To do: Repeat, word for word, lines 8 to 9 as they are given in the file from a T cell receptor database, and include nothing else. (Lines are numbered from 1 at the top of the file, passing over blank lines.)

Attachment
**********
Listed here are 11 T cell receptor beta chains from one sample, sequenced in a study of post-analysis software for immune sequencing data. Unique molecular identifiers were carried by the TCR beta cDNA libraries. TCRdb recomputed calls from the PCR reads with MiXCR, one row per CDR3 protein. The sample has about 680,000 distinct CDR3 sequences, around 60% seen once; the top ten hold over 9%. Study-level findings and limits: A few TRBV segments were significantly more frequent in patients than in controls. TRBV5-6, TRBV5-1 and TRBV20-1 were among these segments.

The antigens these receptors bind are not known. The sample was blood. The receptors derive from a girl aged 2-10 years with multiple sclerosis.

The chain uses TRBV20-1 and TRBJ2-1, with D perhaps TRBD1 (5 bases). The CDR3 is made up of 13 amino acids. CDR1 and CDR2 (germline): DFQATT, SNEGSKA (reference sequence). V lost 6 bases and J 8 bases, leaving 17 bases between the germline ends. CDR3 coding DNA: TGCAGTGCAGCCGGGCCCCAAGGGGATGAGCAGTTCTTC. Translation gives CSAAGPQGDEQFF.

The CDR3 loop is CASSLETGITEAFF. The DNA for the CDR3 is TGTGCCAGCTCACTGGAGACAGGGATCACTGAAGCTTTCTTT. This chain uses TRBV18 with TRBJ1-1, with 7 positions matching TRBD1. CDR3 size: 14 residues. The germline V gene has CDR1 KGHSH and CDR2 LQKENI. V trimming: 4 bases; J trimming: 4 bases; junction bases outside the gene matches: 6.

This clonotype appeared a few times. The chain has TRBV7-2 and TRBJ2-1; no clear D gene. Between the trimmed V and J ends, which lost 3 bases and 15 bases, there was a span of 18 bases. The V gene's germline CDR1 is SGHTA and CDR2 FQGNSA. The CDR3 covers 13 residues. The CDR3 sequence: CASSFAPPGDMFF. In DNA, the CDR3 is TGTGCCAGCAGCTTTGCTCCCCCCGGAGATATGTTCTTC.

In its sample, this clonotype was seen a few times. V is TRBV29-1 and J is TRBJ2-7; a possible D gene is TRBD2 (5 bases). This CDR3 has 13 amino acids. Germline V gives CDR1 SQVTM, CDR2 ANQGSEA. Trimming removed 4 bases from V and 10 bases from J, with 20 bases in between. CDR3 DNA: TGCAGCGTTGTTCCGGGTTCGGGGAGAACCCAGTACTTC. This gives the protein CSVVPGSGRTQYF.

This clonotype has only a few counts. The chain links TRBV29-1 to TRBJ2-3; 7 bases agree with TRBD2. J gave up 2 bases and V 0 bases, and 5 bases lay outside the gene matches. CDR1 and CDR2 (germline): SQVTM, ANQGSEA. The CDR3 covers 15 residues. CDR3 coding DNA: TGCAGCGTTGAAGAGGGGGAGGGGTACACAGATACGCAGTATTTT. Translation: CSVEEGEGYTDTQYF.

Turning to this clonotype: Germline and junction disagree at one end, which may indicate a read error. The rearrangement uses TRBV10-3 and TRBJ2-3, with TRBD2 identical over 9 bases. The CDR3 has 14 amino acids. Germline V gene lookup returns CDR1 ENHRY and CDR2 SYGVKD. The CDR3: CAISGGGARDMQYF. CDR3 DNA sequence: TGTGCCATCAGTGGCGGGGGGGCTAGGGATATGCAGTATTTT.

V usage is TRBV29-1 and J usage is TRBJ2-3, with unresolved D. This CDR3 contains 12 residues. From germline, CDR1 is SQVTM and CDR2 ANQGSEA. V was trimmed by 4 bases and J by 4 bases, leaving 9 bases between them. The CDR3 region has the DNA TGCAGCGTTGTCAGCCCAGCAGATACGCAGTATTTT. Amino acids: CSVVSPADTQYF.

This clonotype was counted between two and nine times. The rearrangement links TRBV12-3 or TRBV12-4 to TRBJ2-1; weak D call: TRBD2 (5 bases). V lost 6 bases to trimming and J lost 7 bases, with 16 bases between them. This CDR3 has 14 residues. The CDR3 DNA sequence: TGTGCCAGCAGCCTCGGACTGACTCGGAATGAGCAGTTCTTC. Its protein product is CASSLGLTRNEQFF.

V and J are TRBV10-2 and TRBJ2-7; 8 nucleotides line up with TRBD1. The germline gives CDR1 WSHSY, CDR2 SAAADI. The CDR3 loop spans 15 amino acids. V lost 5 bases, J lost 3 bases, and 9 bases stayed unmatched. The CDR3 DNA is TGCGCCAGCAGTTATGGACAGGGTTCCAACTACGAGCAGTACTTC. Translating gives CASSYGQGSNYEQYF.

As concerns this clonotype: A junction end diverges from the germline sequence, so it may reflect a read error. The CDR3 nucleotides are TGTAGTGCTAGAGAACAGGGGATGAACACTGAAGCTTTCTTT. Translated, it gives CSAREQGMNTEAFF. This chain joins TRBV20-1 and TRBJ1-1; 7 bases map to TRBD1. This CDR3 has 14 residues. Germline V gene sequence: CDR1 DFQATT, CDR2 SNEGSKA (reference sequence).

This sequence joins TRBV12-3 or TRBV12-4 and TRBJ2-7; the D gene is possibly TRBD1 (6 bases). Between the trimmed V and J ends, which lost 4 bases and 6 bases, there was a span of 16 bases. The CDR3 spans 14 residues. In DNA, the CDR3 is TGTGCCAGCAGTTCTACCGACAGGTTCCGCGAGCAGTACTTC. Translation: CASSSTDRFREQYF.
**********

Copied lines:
Turning to this clonotype: Germline and junction disagree at one end, which may indicate a read error. The rearrangement uses TRBV10-3 and TRBJ2-3, with TRBD2 identical over 9 bases. The CDR3 has 14 amino acids. Germline V gene lookup returns CDR1 ENHRY and CDR2 SYGVKD. The CDR3: CAISGGGARDMQYF. CDR3 DNA sequence: TGTGCCATCAGTGGCGGGGGGGCTAGGGATATGCAGTATTTT.

V usage is TRBV29-1 and J usage is TRBJ2-3, with unresolved D. This CDR3 contains 12 residues. From germline, CDR1 is SQVTM and CDR2 ANQGSEA. V was trimmed by 4 bases and J by 4 bases, leaving 9 bases between them. The CDR3 region has the DNA TGCAGCGTTGTCAGCCCAGCAGATACGCAGTATTTT. Amino acids: CSVVSPADTQYF.